Published September 30, 2011
was muted at best. The president says his financial plan would pay for his jobs bill and, over the next decade, reduce the federal deficit.
But because Obama's proposal includes taxes, he's going to have a hard time getting it approved by Congress. While some of his ideas might appeal to the Democrats on the Joint Select Committee on Deficit Reduction, they in turn will face a challenge incorporating taxes into the proposal they must come up with by Nov. 23.
As the debate continues and that deadline nears, here's a look at some of the plan's key points and who wins and loses.
Most of the president's individual tax proposals would affect higher-income earners. This is no surprise, since that was part of his campaign for the Oval Office. The two top individual income tax rates are set to increase from 33% and 35% to 36% and 39.6%, respectively, in 2013. That schedule remains in Obama's latest proposal.
That continued focus on richer taxpayers is why the president's plan is "DOA in the House of Representatives," says Jamie Cox, managing partner of Harris Financial Group in Richmond, Va.
"It might have a fighting chance in the Senate," says Cox, but Obama probably would have more success on Capitol Hill by suggesting some increase in revenue based on doing away with tax expenditures, those tax deductions and credits that cost the U.S. Treasury money.
Those, too, are in the Obama plan but again focusing on wealthier taxpayers. Higher earners who itemize would find the value of their deductions reduced to only 28% of their worth.
Higher earners previously faced a limit on their itemized deductions, but that was a phaseout method. "As you went up in income, it could be a pretty good bite," says Bill Smith, managing director in the national tax office of CBIZ MHM in Bethesda, Md. "But this is a flat cap if you meet the income limits, so it's immediate from dollar one."
Then there's the Buffett Rule, named after renowned investor Warren Buffett who complained he and his rich peers don't pay enough taxes. It would create a higher tax rate for those making $1 million or more, and it has been equally applauded and lambasted.
"It's really bad that Buffett pays less than his secretary," says Cox, "but the way to solve that is to lower everyone's taxes, bring rates down instead of raising some."
Even death wouldn't protect the very wealthy from tax increases.
As part of the December 2010 tax compromise between Obama and Republican lawmakers, the resurrected estate tax allows for up to $5 million of an estate's value to be excluded from taxation through 2012. Assets exceeding that amount are taxed at a 35% rate.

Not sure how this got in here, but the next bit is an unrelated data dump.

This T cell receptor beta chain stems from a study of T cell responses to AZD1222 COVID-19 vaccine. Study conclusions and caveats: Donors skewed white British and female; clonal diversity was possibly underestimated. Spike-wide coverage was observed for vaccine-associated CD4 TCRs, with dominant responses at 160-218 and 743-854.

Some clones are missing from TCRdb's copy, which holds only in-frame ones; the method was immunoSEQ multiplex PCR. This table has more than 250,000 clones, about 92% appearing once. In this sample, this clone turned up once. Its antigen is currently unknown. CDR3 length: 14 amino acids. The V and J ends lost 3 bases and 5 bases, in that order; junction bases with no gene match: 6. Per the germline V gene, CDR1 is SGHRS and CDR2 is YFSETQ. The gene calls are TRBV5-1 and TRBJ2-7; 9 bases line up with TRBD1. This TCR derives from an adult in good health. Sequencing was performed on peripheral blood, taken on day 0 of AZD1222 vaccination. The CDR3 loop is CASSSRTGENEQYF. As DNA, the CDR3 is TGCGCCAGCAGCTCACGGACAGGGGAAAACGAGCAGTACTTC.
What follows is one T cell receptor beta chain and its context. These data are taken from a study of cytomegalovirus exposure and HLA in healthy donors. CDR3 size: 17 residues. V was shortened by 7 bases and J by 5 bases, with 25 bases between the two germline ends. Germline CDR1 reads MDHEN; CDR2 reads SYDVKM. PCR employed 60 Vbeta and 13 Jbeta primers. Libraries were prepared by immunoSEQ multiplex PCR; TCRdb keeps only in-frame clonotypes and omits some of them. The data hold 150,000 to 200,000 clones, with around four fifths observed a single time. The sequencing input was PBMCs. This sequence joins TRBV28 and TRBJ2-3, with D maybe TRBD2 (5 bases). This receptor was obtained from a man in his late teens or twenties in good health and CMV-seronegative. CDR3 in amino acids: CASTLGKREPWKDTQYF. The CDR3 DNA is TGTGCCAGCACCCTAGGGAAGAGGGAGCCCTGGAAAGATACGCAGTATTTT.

Obama's plan would roll the estate tax back to the 2009 tax-year levels. Under those parameters, the first $3.5 million of assets left by a deceased taxpayer would be excluded from taxation, but property worth more than that would be taxed at 45%.
If Congress OKs the infrastructure components of Obama's proposal, recipients of those newly created public sector jobs that would be created would win, says Adam Koos, founder and president of Libertas Wealth Management Group in Columbus, Ohio.
An even wider positive worker impact would come from payroll tax proposals. "We got our reduction from 6.2% to 4.2% this year," says Smith. Obama's proposal cuts it in half for 2012, from 6.2% to 3.1%, and also applies the reduction to the self-employed.
The employee payroll tax extension, according to government calculations, would provide a tax cut of $1,500 to the typical family earning $50,000 a year.
"That's money directly and quickly into your pocket," Smith says.
In addition to the individual payroll tax changes, Obama also would cut the employer portion to 3.1% for the first $5 million a company pays in wages. The president also would offer what he calls a payroll tax holiday, an elimination of payroll taxes in 2012 for any business that increases its payroll by hiring new workers or increasing wages for existing workers.
The bill has garnered the expected Republican complaints that it contains too many tax increases. But some in the president's own party are not happy either. They wanted him to use this opportunity to make a bolder tax reform statement.
"He got some criticism because it mostly (contained) the specific loophole closers that he'd been advocating all along rather than fundamental tax reform," says Mark Luscombe, principal federal tax analyst at CCH in Riverwoods, Ill., a provider of tax information and services.
Congress' special deficit committee, however, could incorporate some of the president's proposals in its final plan, and those recommendations could substantially change the tax code, Luscombe says.
But again, timing is the key. While any job-related provisions would take effect as soon as possible, major tax changes might well be put on the back burner. Part of that reason is because 2012 is an election year.
"There are politics on both sides," says Koos. "It's a game now where people are playing for the next 13 to 14 months."
"It's difficult to predict with certainty what shape tax reform will take at this point," Luscombe says. "But the good news from a planning standpoint is that any major revisions are not likely to take effect until 2013 to give everyone some breathing room."